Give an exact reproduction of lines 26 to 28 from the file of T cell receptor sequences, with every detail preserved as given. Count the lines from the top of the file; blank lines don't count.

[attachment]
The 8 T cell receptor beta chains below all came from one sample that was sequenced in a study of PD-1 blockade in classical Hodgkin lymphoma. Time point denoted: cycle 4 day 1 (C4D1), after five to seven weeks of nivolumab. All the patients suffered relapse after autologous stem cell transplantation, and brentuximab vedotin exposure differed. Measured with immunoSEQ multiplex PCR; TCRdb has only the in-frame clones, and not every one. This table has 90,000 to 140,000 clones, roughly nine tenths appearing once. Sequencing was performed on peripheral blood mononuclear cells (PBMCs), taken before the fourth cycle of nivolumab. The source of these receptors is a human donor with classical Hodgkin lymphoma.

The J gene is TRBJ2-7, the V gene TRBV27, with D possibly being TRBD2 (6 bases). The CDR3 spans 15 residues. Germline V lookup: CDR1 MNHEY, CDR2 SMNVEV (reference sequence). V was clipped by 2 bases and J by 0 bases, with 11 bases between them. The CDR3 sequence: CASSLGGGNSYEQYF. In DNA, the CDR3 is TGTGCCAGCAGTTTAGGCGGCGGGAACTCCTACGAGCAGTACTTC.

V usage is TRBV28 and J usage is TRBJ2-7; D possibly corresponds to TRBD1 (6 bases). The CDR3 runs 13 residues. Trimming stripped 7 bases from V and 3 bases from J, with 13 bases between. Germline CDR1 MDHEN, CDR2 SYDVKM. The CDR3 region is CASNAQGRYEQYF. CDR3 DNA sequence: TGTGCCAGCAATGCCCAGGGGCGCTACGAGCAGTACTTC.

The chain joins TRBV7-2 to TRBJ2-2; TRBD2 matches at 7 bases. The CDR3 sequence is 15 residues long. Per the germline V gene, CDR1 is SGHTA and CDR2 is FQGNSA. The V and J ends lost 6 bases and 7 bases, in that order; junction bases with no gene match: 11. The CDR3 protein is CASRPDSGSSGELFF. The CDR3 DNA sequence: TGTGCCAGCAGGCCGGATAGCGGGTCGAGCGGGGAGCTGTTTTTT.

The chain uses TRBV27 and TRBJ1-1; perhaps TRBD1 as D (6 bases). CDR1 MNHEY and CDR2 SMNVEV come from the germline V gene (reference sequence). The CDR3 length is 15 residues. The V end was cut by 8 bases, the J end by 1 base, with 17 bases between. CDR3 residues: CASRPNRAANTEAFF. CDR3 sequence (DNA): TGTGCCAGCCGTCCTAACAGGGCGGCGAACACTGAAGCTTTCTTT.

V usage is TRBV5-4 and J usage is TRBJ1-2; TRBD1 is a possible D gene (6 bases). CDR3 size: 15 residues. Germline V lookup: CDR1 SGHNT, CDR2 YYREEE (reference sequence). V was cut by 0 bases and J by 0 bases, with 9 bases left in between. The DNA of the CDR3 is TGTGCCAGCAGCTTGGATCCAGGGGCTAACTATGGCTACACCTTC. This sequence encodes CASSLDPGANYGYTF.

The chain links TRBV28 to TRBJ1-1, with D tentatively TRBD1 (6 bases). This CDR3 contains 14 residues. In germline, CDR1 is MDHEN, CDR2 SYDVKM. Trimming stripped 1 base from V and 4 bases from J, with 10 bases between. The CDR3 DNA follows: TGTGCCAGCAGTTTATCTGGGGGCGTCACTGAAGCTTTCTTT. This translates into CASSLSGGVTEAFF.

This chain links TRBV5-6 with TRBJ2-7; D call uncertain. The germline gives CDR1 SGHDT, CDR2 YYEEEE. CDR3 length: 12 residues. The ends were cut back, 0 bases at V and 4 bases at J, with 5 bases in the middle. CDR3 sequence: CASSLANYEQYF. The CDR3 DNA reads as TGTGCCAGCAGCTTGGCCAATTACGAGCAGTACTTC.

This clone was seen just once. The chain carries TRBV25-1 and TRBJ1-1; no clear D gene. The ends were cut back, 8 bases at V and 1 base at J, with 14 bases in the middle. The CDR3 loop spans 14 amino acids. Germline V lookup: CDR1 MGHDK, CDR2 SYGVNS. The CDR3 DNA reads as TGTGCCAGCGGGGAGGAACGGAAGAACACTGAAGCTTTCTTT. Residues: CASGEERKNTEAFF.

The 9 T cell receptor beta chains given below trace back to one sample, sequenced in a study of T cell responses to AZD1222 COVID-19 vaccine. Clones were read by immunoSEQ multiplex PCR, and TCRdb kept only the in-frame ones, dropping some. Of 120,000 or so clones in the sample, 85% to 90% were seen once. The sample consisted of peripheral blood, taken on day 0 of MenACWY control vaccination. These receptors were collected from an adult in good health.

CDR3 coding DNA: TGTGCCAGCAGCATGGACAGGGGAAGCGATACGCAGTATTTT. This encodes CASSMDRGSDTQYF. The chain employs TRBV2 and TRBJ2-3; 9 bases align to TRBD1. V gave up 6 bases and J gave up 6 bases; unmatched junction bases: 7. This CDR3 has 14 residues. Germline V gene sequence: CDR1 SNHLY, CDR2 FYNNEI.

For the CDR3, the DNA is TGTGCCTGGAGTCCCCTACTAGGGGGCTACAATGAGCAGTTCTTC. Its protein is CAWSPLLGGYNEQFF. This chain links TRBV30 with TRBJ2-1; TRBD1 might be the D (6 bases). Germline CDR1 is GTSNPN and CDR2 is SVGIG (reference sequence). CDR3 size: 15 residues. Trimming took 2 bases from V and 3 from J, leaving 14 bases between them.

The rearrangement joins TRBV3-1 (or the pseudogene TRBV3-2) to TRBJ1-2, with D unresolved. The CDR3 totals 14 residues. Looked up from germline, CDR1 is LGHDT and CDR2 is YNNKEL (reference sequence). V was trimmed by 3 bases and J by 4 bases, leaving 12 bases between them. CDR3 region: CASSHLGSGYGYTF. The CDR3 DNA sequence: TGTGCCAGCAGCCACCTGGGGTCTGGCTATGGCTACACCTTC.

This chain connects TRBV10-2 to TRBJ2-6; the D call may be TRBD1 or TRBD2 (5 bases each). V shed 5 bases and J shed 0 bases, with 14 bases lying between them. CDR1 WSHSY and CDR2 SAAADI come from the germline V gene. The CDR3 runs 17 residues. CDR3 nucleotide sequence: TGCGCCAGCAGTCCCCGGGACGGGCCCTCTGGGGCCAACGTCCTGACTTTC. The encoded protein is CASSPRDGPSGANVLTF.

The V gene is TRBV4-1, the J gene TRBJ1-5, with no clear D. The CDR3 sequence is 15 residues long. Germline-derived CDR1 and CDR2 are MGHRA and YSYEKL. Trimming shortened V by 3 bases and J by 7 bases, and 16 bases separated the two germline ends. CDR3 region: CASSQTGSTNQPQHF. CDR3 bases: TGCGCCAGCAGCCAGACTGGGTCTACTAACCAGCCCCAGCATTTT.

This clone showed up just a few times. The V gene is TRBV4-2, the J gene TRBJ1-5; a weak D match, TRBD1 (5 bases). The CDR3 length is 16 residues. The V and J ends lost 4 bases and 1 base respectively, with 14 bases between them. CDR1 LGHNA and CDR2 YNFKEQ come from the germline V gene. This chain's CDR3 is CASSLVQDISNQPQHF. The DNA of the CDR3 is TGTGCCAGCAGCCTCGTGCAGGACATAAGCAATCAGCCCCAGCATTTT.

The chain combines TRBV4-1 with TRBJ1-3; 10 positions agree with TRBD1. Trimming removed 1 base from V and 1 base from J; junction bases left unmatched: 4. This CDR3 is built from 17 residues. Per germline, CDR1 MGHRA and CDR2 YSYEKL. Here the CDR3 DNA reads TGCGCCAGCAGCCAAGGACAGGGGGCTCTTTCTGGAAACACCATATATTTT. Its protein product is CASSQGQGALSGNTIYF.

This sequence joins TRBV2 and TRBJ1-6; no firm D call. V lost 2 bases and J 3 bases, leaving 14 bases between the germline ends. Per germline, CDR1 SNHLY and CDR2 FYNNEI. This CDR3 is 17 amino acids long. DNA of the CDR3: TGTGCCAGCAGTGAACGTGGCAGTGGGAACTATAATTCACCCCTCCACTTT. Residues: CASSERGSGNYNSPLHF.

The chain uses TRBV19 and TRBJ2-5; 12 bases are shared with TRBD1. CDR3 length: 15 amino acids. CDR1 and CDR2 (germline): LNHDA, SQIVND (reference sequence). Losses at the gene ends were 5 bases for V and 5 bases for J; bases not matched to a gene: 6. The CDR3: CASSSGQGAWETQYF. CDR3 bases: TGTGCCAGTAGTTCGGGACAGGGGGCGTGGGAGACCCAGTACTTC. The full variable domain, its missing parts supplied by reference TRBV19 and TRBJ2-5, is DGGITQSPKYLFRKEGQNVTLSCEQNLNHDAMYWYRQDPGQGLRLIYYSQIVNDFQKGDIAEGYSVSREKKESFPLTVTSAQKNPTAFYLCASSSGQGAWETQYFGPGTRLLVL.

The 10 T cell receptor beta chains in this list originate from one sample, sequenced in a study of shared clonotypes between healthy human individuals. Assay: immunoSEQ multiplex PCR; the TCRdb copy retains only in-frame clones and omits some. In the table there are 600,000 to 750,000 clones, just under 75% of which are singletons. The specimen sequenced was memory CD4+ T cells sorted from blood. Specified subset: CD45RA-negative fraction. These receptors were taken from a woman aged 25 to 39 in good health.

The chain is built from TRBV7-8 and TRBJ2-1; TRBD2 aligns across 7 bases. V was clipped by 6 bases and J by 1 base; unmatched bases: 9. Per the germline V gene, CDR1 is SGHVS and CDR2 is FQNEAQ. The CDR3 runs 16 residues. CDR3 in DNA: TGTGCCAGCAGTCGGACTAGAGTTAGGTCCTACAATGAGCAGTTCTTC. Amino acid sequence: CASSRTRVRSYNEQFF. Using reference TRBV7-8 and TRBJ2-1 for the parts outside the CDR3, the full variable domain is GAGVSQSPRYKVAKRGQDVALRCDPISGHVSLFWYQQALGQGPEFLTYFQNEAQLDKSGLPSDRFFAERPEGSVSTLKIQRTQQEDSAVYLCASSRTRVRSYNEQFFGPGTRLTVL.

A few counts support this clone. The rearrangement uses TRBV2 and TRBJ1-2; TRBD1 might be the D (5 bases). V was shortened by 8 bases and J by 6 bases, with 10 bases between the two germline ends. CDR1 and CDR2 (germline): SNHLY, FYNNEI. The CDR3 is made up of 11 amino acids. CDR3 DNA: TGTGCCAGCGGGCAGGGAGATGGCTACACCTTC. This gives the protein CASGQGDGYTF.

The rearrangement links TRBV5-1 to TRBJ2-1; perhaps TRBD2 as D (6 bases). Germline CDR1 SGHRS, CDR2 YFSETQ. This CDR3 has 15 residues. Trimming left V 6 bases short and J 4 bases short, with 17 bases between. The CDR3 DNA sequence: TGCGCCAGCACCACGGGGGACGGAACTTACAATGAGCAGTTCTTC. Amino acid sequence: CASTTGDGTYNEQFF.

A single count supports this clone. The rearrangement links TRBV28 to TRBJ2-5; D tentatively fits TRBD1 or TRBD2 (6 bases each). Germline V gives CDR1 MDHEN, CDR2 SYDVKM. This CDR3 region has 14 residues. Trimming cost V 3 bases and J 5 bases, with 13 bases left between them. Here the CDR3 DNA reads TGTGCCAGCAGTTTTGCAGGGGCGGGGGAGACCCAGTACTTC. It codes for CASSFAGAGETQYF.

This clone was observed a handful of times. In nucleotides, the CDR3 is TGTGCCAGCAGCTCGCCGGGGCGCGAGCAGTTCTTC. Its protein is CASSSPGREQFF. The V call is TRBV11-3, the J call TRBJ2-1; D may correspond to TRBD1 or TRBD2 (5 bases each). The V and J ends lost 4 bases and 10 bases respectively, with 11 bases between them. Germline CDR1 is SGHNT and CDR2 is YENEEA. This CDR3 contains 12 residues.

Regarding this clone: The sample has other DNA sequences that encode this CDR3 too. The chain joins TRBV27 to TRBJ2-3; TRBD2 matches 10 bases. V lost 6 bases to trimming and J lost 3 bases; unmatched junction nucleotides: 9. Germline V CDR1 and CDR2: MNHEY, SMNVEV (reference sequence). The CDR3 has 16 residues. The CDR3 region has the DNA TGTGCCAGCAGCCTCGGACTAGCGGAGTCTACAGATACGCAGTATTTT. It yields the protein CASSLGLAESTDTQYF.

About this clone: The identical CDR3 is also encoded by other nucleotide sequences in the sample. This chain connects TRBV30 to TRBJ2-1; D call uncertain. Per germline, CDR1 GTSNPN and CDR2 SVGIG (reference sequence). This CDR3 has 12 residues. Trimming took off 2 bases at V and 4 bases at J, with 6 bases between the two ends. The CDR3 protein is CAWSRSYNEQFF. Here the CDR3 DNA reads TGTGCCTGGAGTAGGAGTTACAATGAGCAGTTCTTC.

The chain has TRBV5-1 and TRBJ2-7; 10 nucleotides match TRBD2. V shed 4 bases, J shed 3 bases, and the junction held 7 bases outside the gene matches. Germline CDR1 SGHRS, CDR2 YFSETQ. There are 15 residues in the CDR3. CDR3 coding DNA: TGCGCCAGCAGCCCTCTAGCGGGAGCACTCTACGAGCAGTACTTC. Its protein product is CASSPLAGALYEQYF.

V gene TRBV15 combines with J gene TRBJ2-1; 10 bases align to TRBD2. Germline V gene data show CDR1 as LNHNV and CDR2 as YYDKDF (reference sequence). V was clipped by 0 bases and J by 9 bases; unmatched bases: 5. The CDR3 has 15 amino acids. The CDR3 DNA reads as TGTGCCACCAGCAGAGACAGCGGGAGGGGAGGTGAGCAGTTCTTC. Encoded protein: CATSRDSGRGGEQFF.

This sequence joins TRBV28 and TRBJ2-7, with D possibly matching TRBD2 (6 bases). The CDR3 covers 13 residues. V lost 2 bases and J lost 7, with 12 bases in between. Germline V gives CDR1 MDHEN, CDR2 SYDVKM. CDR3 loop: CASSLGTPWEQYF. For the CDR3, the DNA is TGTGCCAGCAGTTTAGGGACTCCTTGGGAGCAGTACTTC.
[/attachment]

Regarding this clone: The sample has other DNA sequences that encode this CDR3 too. The chain joins TRBV27 to TRBJ2-3; TRBD2 matches 10 bases. V lost 6 bases to trimming and J lost 3 bases; unmatched junction nucleotides: 9. Germline V CDR1 and CDR2: MNHEY, SMNVEV (reference sequence). The CDR3 has 16 residues. The CDR3 region has the DNA TGTGCCAGCAGCCTCGGACTAGCGGAGTCTACAGATACGCAGTATTTT. It yields the protein CASSLGLAESTDTQYF.

About this clone: The identical CDR3 is also encoded by other nucleotide sequences in the sample. This chain connects TRBV30 to TRBJ2-1; D call uncertain. Per germline, CDR1 GTSNPN and CDR2 SVGIG (reference sequence). This CDR3 has 12 residues. Trimming took off 2 bases at V and 4 bases at J, with 6 bases between the two ends. The CDR3 protein is CAWSRSYNEQFF. Here the CDR3 DNA reads TGTGCCTGGAGTAGGAGTTACAATGAGCAGTTCTTC.

The chain has TRBV5-1 and TRBJ2-7; 10 nucleotides match TRBD2. V shed 4 bases, J shed 3 bases, and the junction held 7 bases outside the gene matches. Germline CDR1 SGHRS, CDR2 YFSETQ. There are 15 residues in the CDR3. CDR3 coding DNA: TGCGCCAGCAGCCCTCTAGCGGGAGCACTCTACGAGCAGTACTTC. Its protein product is CASSPLAGALYEQYF.